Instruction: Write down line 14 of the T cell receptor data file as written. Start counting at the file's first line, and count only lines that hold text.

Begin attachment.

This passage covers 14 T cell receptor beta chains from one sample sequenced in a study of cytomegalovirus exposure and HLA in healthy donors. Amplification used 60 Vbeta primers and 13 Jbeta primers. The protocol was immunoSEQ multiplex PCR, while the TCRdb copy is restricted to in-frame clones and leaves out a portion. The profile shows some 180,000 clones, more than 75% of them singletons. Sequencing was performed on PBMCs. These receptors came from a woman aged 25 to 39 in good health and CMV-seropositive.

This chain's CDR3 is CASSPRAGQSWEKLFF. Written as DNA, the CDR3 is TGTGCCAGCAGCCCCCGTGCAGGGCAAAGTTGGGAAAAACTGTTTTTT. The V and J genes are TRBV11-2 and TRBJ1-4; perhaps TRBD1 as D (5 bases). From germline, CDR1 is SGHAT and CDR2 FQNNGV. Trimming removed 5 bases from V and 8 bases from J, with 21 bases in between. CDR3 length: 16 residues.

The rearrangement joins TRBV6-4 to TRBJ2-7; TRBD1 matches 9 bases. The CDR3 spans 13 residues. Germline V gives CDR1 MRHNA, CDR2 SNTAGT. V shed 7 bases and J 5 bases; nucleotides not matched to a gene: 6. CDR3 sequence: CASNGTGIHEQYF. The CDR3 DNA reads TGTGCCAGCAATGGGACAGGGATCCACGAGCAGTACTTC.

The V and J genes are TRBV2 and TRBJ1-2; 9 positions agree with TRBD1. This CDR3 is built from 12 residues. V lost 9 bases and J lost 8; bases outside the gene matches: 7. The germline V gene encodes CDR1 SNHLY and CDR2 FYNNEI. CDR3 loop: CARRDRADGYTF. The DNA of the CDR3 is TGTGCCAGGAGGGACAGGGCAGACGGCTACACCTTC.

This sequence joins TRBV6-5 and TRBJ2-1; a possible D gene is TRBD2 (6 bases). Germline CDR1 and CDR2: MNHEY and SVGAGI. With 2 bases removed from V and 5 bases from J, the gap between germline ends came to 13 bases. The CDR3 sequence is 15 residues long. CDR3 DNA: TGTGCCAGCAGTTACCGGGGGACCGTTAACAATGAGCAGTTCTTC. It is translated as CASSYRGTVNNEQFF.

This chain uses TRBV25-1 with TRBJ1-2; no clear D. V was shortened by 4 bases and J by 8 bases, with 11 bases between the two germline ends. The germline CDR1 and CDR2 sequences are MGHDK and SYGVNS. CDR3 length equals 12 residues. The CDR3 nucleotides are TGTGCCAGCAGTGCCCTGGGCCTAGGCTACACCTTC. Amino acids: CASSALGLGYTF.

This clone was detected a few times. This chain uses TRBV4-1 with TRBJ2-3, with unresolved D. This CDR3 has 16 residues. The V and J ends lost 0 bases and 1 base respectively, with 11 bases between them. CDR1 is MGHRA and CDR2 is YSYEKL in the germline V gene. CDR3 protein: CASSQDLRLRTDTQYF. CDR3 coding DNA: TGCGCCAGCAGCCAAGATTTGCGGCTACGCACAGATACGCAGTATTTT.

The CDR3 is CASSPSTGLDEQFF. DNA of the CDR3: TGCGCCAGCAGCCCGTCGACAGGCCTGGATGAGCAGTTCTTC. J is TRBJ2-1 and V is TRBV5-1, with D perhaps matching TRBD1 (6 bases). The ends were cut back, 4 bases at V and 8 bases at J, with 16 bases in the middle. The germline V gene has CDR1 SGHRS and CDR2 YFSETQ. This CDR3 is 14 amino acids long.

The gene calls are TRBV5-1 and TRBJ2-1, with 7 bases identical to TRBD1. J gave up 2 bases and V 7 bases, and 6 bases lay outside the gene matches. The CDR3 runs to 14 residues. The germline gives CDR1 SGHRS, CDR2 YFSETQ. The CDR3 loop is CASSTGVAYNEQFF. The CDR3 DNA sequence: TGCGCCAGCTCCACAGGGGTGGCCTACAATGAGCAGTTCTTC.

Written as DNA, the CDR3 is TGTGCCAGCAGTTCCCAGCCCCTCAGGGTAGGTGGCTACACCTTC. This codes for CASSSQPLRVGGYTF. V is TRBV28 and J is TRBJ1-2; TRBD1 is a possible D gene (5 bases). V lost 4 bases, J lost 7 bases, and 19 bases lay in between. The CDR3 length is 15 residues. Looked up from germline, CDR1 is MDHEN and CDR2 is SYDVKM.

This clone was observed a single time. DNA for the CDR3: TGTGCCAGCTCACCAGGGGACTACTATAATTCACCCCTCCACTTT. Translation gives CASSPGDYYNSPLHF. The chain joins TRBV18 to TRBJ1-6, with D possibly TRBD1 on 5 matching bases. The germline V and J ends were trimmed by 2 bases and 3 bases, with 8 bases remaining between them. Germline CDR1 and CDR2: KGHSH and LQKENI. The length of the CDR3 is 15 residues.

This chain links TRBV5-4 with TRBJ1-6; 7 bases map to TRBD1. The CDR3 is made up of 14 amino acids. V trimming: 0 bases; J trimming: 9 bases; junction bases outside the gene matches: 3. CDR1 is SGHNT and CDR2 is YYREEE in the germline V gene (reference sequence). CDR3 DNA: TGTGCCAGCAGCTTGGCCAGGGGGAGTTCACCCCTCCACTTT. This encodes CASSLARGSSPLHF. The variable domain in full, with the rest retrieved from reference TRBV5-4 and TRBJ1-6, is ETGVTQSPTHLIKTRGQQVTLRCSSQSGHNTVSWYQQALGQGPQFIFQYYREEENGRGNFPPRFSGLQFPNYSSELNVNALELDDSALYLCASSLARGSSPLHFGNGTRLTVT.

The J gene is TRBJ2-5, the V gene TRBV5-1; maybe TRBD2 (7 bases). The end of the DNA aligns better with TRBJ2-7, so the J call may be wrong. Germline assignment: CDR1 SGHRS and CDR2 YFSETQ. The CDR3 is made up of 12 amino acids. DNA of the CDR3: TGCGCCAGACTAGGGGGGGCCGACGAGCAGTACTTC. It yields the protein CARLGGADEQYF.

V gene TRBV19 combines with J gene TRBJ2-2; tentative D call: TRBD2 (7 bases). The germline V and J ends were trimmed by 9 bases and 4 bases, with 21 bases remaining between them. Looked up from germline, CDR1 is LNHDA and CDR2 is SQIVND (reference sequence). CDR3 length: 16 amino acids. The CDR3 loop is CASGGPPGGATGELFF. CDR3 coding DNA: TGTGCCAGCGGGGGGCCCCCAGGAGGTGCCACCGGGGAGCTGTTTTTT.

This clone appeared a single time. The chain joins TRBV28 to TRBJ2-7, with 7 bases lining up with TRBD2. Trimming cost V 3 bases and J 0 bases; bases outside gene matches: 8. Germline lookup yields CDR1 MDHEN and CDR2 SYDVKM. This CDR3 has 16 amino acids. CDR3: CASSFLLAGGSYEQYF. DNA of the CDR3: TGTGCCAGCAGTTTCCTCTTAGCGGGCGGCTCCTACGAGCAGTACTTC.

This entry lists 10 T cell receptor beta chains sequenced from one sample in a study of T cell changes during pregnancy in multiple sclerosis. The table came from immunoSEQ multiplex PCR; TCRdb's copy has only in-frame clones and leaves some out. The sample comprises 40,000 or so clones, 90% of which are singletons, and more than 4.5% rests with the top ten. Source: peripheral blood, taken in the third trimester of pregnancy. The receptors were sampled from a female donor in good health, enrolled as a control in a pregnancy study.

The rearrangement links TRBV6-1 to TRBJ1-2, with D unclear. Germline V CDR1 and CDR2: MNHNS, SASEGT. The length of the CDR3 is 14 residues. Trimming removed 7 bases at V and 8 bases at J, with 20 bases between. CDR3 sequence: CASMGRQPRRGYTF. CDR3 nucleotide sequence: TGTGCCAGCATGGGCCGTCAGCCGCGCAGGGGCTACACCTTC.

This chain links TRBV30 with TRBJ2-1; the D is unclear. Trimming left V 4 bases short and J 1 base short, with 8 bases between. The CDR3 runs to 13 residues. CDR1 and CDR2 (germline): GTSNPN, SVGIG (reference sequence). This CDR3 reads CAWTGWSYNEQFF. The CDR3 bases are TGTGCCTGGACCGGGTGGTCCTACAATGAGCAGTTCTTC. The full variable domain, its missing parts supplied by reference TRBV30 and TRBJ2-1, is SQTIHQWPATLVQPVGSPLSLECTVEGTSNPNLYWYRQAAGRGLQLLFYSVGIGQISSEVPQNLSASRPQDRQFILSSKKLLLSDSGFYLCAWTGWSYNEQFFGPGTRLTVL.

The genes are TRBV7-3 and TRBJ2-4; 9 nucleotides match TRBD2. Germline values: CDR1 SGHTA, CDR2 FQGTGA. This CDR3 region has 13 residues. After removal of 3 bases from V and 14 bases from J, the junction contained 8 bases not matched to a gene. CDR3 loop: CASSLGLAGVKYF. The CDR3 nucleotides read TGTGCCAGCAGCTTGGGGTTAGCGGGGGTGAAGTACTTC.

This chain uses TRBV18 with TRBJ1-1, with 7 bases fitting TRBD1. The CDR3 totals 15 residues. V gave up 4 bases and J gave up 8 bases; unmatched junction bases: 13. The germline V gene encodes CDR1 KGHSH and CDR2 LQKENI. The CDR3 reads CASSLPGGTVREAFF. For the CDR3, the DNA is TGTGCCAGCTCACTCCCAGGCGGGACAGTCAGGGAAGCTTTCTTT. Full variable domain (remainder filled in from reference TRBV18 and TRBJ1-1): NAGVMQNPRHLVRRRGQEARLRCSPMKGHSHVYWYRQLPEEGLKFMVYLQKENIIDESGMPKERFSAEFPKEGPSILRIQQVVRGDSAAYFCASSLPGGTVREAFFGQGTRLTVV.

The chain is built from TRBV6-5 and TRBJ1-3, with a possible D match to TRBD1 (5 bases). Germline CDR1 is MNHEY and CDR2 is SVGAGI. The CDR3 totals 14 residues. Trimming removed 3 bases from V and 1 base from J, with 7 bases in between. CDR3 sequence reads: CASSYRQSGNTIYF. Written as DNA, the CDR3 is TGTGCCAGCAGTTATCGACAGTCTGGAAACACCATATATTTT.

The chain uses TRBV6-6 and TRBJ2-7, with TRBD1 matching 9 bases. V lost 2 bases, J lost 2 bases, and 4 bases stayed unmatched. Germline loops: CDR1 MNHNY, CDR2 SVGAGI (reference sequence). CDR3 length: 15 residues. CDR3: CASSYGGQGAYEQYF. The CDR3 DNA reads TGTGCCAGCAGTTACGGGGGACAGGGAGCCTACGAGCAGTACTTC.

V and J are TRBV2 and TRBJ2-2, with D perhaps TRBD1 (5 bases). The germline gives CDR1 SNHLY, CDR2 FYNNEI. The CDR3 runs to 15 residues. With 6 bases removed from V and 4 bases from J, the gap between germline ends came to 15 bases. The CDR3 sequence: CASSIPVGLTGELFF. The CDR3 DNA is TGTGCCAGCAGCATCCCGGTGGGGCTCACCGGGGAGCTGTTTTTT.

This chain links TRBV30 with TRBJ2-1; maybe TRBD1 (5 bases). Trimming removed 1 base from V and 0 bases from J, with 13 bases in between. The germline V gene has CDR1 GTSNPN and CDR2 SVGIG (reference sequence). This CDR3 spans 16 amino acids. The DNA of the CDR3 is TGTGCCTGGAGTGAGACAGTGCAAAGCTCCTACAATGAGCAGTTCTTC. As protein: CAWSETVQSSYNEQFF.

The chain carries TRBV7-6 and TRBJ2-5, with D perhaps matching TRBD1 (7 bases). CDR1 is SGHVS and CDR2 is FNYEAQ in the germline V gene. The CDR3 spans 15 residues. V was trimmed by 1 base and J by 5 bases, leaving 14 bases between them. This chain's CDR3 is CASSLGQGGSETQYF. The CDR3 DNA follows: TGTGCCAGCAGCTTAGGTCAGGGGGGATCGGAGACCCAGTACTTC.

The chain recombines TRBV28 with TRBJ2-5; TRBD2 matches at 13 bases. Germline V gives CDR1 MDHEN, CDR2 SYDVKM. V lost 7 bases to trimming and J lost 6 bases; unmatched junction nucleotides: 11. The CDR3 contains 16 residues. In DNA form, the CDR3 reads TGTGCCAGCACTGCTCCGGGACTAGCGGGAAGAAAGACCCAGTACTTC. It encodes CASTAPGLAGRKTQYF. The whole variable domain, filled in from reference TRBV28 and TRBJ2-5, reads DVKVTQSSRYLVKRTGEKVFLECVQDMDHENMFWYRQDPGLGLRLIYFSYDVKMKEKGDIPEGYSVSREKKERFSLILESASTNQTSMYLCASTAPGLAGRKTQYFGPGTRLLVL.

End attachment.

V gene TRBV19 combines with J gene TRBJ2-2; tentative D call: TRBD2 (7 bases). The germline V and J ends were trimmed by 9 bases and 4 bases, with 21 bases remaining between them. Looked up from germline, CDR1 is LNHDA and CDR2 is SQIVND (reference sequence). CDR3 length: 16 amino acids. The CDR3 loop is CASGGPPGGATGELFF. CDR3 coding DNA: TGTGCCAGCGGGGGGCCCCCAGGAGGTGCCACCGGGGAGCTGTTTTTT.